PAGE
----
I like to use that when my wife or any number of my immediate family, is thinking about doing something that might draw undue attention to me. Usually it’s my wife wanting to complain about something. Lol.
Thanks again from a rabid JJ fan.
Oh yeah, those are good words to live by too
I’m sure film students and such don’t think it’s the best movie of all time, but for those us who were captivated by it (especially at a young age), I think it has no equal. There’s no other movie I’ve watched so many times.
Thanks for the comment. As a matter of principle, I have not tracking on this site. No idea how many visitors I get or anything like that. So the comments are quite a sort of pleasure for me too – lines I’ve forgotten, but also just knowing that people got a smile out of it!
There is a JJ sound track, it is good and reminds me of the movie while I listen….
“Can’t figure out why ten people down there are feedin on pork when they could be feedin on elk”.
Bear Claw Chris Lapp…..using this quote a few times this week as I am going bow hunting for elk next week.
My son and have watched this movie countless times. Saw it in the theater on perhaps 1973 with a high school girlfriend. Best movie ever. They aren’t made like this very often.
Del is buried to his neck. Jeremiah asks if the Indians did it. He answers. “Twerent Mormons”
Hawk! Going for the Musselshell. Take me a week’s ride … he’ll be there in … hell, he’s there now.
In 1985 I took a job in South Bend, Indiana and moved there from Colorado. I swear I watched Jeremiah Johnson every weekend for 5 years. I was in tears being in Indiana away from my Rocky Mountains. The movie tops my all time list of favorites. I could almost quote the entire moving in my head back then. Have not watched it much recently but finding this blog lit the fire again. I am closer to my Rocky Mountain roots, Kansas, than before but still not there. Miss the mountains of Colorado but not the crowds on the trails. To be honest, I called in sick at work to see the release of “Jeremiah Johnson” at the theater in 1972. Bought it on VHS when I got my first player, then DVD. One superb motion picture and made me a fan of Sydney Pollock and Duke Callaghan forever.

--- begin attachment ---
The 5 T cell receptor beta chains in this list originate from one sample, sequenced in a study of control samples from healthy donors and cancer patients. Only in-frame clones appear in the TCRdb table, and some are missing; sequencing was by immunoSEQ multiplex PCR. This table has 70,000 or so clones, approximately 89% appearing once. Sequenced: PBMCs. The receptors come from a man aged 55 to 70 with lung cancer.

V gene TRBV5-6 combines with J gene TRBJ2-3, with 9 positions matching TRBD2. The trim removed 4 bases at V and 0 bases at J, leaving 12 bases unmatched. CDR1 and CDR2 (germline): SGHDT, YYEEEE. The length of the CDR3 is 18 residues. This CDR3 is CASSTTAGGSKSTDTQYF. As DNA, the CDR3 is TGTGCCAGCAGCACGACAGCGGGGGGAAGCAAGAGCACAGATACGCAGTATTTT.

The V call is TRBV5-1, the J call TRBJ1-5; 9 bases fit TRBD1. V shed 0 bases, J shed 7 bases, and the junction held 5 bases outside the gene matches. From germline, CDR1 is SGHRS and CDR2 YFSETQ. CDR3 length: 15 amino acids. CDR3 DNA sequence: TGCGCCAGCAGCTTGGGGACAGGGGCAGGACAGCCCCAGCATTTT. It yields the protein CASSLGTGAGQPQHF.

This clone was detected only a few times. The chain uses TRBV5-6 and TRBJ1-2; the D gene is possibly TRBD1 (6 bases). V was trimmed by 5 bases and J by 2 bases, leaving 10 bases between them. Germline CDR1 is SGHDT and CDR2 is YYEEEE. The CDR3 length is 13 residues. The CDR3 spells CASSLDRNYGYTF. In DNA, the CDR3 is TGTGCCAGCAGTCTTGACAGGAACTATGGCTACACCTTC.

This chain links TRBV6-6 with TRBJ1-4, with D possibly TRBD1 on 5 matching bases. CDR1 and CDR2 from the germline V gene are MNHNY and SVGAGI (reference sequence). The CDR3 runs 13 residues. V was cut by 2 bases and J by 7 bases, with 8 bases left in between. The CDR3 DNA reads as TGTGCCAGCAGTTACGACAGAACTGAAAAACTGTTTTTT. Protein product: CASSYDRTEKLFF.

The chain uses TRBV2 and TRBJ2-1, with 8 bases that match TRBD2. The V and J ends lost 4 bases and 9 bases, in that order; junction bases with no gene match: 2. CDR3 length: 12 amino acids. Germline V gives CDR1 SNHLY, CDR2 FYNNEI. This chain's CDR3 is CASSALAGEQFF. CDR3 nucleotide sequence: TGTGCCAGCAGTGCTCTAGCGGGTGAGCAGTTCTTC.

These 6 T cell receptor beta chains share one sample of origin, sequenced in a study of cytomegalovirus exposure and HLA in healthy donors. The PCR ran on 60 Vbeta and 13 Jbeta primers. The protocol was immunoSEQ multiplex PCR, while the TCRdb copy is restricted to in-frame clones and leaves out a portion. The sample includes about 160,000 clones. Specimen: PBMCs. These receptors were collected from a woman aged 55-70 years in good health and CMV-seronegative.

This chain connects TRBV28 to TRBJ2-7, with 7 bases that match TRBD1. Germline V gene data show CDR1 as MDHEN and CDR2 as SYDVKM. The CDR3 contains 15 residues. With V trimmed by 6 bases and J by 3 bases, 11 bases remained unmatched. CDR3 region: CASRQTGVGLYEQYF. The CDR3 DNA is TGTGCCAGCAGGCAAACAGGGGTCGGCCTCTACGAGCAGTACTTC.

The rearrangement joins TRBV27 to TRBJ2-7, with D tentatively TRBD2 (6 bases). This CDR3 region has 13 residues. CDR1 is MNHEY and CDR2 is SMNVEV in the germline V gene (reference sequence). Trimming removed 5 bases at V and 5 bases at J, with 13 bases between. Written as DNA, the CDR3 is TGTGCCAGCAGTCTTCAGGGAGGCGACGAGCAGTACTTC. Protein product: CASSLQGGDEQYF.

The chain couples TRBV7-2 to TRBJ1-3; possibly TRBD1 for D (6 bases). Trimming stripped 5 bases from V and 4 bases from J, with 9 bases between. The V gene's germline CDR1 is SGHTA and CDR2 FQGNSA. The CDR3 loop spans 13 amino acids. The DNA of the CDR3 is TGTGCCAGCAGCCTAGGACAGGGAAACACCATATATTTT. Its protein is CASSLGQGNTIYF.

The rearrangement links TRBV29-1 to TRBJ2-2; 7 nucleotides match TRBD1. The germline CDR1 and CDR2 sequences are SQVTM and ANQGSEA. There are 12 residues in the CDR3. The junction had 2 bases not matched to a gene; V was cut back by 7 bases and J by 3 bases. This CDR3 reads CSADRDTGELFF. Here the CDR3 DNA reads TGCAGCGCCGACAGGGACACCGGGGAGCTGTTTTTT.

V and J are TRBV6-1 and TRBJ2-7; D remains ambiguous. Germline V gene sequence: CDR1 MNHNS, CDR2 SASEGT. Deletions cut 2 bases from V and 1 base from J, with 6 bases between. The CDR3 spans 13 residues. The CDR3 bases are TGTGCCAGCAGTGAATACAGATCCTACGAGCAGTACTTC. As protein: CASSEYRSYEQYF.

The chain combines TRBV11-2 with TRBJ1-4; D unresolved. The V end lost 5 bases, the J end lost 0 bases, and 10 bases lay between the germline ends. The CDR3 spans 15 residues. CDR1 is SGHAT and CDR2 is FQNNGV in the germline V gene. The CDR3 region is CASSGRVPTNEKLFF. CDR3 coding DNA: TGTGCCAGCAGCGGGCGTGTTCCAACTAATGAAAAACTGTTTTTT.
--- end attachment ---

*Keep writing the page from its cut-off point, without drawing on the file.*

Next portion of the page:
Del Gue sniffing….Jeremiah….you can smell those savages ? Del Gue…..No. I’m trying to locate my horse. Filthiest animal this side of hell.
Del to Jeremiah….if you turn down this gift they’ll split you, me, Caleb and the horses from crotch to eyeball with a dull deer antler
I think a lot of us feel that way. I am lucky enough to live in the heart of the mountains these days (the Sierra Nevada, not the Rockies). We’re far from services. Internet is horrible. People ask me, “Were it worth the trouble?” I say, “Ha? What trouble?”
I think of this scene all the time. Most times when I see a hawk on the wing, which is fairly often, I think of how long it will take it to get to the Musselshell… even though I’m over 1,000 miles away.
Met a SF soldier a few years back called Jeremiah Johnson. I asked him if he was named for the movie. He laughed and said he was. I heard he was killed in Africa a few years back. Sad, but he should be remembered. I only knew him in passing but he seemed like a good joe.
You’ve done well, Del.
I was always fond of:
…..acted like they wuz gutshot……they said , “Son, make yer life grow here. Here’s where the peoples is!”
Stays long this high
…..she never did get used to Hatchet Jack
You’ll do well, Del
Great hunter, yes? YES!!!
Can you skin griz?
She wer’nt no trouble
Never did take him to Holly….
,,,,Lodge-poled her at Dead Wolf Creek and traded her fer a Hawkin gun!
And many more…they’re all priceless
Good the Bad and the Ugly
3:10 to Yuma
Great platform here! Thanks for the memories
PS. That’s Tanya Tucker in the corn crib
…..Sunshine or thunder, a man will always wonder, where, the fair wind blows…
Like everyone else, I’ve seen this movie more than any other. I saw it the first time when I was 13 with my Grandpa. I was only a year old when it was released. I don’t care how many times it’s on, I have to watch. Robert Redford was perfection. It’s not only the words he says…but the non verbal language. His movements, his grunts. Jeremiah has my heart! And yes….I believe he is still up in those mountains!